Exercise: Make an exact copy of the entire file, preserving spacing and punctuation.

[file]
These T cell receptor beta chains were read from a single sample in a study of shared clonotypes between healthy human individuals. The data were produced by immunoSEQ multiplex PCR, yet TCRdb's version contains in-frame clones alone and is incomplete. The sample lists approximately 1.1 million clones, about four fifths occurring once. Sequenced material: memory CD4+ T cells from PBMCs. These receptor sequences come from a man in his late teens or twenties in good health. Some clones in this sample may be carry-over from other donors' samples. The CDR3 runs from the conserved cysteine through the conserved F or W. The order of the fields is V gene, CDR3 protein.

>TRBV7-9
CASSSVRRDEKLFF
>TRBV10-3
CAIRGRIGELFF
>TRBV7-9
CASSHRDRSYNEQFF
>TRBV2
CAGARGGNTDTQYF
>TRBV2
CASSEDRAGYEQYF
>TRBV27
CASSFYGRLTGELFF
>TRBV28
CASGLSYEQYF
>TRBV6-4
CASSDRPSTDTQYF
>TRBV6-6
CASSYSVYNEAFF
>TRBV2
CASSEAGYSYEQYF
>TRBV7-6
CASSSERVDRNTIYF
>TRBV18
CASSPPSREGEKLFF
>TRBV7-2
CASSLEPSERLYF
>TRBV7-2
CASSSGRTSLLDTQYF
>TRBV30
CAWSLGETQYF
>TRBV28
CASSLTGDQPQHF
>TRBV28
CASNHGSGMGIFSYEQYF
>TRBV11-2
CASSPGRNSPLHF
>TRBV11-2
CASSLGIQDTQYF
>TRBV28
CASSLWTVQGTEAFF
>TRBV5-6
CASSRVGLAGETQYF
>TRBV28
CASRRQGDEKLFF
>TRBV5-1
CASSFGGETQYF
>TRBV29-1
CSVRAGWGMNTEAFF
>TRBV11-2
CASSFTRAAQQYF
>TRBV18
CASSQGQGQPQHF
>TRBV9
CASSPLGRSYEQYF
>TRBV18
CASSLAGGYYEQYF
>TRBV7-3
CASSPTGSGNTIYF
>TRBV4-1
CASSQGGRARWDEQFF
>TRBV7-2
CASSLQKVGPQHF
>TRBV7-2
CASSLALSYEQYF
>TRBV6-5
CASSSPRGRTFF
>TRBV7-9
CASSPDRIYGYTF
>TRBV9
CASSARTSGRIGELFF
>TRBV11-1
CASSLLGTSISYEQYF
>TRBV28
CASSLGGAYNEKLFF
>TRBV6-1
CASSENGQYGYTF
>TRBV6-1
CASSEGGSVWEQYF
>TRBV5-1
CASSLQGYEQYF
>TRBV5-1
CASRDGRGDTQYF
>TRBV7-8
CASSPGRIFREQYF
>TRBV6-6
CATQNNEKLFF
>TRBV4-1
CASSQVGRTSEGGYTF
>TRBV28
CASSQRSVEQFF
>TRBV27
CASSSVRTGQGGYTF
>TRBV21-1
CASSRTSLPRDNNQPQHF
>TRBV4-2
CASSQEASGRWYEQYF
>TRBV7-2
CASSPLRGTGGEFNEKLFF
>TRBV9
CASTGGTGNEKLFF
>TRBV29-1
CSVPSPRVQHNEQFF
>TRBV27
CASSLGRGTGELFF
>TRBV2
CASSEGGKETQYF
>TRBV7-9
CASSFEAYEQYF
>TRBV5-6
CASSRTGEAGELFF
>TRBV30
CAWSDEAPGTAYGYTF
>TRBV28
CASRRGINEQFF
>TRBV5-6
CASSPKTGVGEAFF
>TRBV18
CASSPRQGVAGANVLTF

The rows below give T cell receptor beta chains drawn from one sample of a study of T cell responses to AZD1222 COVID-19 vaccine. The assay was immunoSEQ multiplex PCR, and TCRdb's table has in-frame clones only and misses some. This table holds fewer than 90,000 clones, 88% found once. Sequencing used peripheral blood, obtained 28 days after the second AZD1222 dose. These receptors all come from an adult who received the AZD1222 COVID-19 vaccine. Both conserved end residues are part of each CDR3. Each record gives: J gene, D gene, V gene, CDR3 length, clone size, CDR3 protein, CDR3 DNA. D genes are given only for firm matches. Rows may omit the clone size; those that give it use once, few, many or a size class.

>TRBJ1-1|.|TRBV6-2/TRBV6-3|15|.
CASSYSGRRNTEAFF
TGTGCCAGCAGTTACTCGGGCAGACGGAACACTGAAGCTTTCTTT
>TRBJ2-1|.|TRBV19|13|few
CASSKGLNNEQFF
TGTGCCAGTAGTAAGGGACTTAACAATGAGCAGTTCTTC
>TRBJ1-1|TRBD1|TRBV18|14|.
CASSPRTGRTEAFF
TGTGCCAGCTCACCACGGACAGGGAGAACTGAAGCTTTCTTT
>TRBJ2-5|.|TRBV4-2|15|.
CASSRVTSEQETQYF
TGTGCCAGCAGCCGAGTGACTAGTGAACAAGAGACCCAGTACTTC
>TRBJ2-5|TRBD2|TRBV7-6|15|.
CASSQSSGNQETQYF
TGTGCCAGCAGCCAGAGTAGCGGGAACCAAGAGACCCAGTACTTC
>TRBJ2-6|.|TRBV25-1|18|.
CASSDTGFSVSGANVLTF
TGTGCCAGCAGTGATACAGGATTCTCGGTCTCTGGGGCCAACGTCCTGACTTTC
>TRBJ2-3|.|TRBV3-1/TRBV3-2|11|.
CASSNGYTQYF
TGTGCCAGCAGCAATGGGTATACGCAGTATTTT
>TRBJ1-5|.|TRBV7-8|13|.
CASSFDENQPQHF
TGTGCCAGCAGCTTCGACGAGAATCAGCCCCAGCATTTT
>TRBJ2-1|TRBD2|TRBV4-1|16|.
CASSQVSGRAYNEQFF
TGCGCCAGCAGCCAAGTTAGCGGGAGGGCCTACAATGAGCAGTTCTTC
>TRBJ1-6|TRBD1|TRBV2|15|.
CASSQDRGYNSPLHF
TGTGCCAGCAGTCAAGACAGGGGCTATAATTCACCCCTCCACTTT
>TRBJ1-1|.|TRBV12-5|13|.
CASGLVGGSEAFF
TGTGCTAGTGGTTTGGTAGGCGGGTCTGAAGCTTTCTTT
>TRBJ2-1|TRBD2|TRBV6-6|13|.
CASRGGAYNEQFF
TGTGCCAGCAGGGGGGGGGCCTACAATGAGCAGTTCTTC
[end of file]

These T cell receptor beta chains were read from a single sample in a study of shared clonotypes between healthy human individuals. The data were produced by immunoSEQ multiplex PCR, yet TCRdb's version contains in-frame clones alone and is incomplete. The sample lists approximately 1.1 million clones, about four fifths occurring once. Sequenced material: memory CD4+ T cells from PBMCs. These receptor sequences come from a man in his late teens or twenties in good health. Some clones in this sample may be carry-over from other donors' samples. The CDR3 runs from the conserved cysteine through the conserved F or W. The order of the fields is V gene, CDR3 protein.

>TRBV7-9
CASSSVRRDEKLFF
>TRBV10-3
CAIRGRIGELFF
>TRBV7-9
CASSHRDRSYNEQFF
>TRBV2
CAGARGGNTDTQYF
>TRBV2
CASSEDRAGYEQYF
>TRBV27
CASSFYGRLTGELFF
>TRBV28
CASGLSYEQYF
>TRBV6-4
CASSDRPSTDTQYF
>TRBV6-6
CASSYSVYNEAFF
>TRBV2
CASSEAGYSYEQYF
>TRBV7-6
CASSSERVDRNTIYF
>TRBV18
CASSPPSREGEKLFF
>TRBV7-2
CASSLEPSERLYF
>TRBV7-2
CASSSGRTSLLDTQYF
>TRBV30
CAWSLGETQYF
>TRBV28
CASSLTGDQPQHF
>TRBV28
CASNHGSGMGIFSYEQYF
>TRBV11-2
CASSPGRNSPLHF
>TRBV11-2
CASSLGIQDTQYF
>TRBV28
CASSLWTVQGTEAFF
>TRBV5-6
CASSRVGLAGETQYF
>TRBV28
CASRRQGDEKLFF
>TRBV5-1
CASSFGGETQYF
>TRBV29-1
CSVRAGWGMNTEAFF
>TRBV11-2
CASSFTRAAQQYF
>TRBV18
CASSQGQGQPQHF
>TRBV9
CASSPLGRSYEQYF
>TRBV18
CASSLAGGYYEQYF
>TRBV7-3
CASSPTGSGNTIYF
>TRBV4-1
CASSQGGRARWDEQFF
>TRBV7-2
CASSLQKVGPQHF
>TRBV7-2
CASSLALSYEQYF
>TRBV6-5
CASSSPRGRTFF
>TRBV7-9
CASSPDRIYGYTF
>TRBV9
CASSARTSGRIGELFF
>TRBV11-1
CASSLLGTSISYEQYF
>TRBV28
CASSLGGAYNEKLFF
>TRBV6-1
CASSENGQYGYTF
>TRBV6-1
CASSEGGSVWEQYF
>TRBV5-1
CASSLQGYEQYF
>TRBV5-1
CASRDGRGDTQYF
>TRBV7-8
CASSPGRIFREQYF
>TRBV6-6
CATQNNEKLFF
>TRBV4-1
CASSQVGRTSEGGYTF
>TRBV28
CASSQRSVEQFF
>TRBV27
CASSSVRTGQGGYTF
>TRBV21-1
CASSRTSLPRDNNQPQHF
>TRBV4-2
CASSQEASGRWYEQYF
>TRBV7-2
CASSPLRGTGGEFNEKLFF
>TRBV9
CASTGGTGNEKLFF
>TRBV29-1
CSVPSPRVQHNEQFF
>TRBV27
CASSLGRGTGELFF
>TRBV2
CASSEGGKETQYF
>TRBV7-9
CASSFEAYEQYF
>TRBV5-6
CASSRTGEAGELFF
>TRBV30
CAWSDEAPGTAYGYTF
>TRBV28
CASRRGINEQFF
>TRBV5-6
CASSPKTGVGEAFF
>TRBV18
CASSPRQGVAGANVLTF

The rows below give T cell receptor beta chains drawn from one sample of a study of T cell responses to AZD1222 COVID-19 vaccine. The assay was immunoSEQ multiplex PCR, and TCRdb's table has in-frame clones only and misses some. This table holds fewer than 90,000 clones, 88% found once. Sequencing used peripheral blood, obtained 28 days after the second AZD1222 dose. These receptors all come from an adult who received the AZD1222 COVID-19 vaccine. Both conserved end residues are part of each CDR3. Each record gives: J gene, D gene, V gene, CDR3 length, clone size, CDR3 protein, CDR3 DNA. D genes are given only for firm matches. Rows may omit the clone size; those that give it use once, few, many or a size class.

>TRBJ1-1|.|TRBV6-2/TRBV6-3|15|.
CASSYSGRRNTEAFF
TGTGCCAGCAGTTACTCGGGCAGACGGAACACTGAAGCTTTCTTT
>TRBJ2-1|.|TRBV19|13|few
CASSKGLNNEQFF
TGTGCCAGTAGTAAGGGACTTAACAATGAGCAGTTCTTC
>TRBJ1-1|TRBD1|TRBV18|14|.
CASSPRTGRTEAFF
TGTGCCAGCTCACCACGGACAGGGAGAACTGAAGCTTTCTTT
>TRBJ2-5|.|TRBV4-2|15|.
CASSRVTSEQETQYF
TGTGCCAGCAGCCGAGTGACTAGTGAACAAGAGACCCAGTACTTC
>TRBJ2-5|TRBD2|TRBV7-6|15|.
CASSQSSGNQETQYF
TGTGCCAGCAGCCAGAGTAGCGGGAACCAAGAGACCCAGTACTTC
>TRBJ2-6|.|TRBV25-1|18|.
CASSDTGFSVSGANVLTF
TGTGCCAGCAGTGATACAGGATTCTCGGTCTCTGGGGCCAACGTCCTGACTTTC
>TRBJ2-3|.|TRBV3-1/TRBV3-2|11|.
CASSNGYTQYF
TGTGCCAGCAGCAATGGGTATACGCAGTATTTT
>TRBJ1-5|.|TRBV7-8|13|.
CASSFDENQPQHF
TGTGCCAGCAGCTTCGACGAGAATCAGCCCCAGCATTTT
>TRBJ2-1|TRBD2|TRBV4-1|16|.
CASSQVSGRAYNEQFF
TGCGCCAGCAGCCAAGTTAGCGGGAGGGCCTACAATGAGCAGTTCTTC
>TRBJ1-6|TRBD1|TRBV2|15|.
CASSQDRGYNSPLHF
TGTGCCAGCAGTCAAGACAGGGGCTATAATTCACCCCTCCACTTT
>TRBJ1-1|.|TRBV12-5|13|.
CASGLVGGSEAFF
TGTGCTAGTGGTTTGGTAGGCGGGTCTGAAGCTTTCTTT
>TRBJ2-1|TRBD2|TRBV6-6|13|.
CASRGGAYNEQFF
TGTGCCAGCAGGGGGGGGGCCTACAATGAGCAGTTCTTC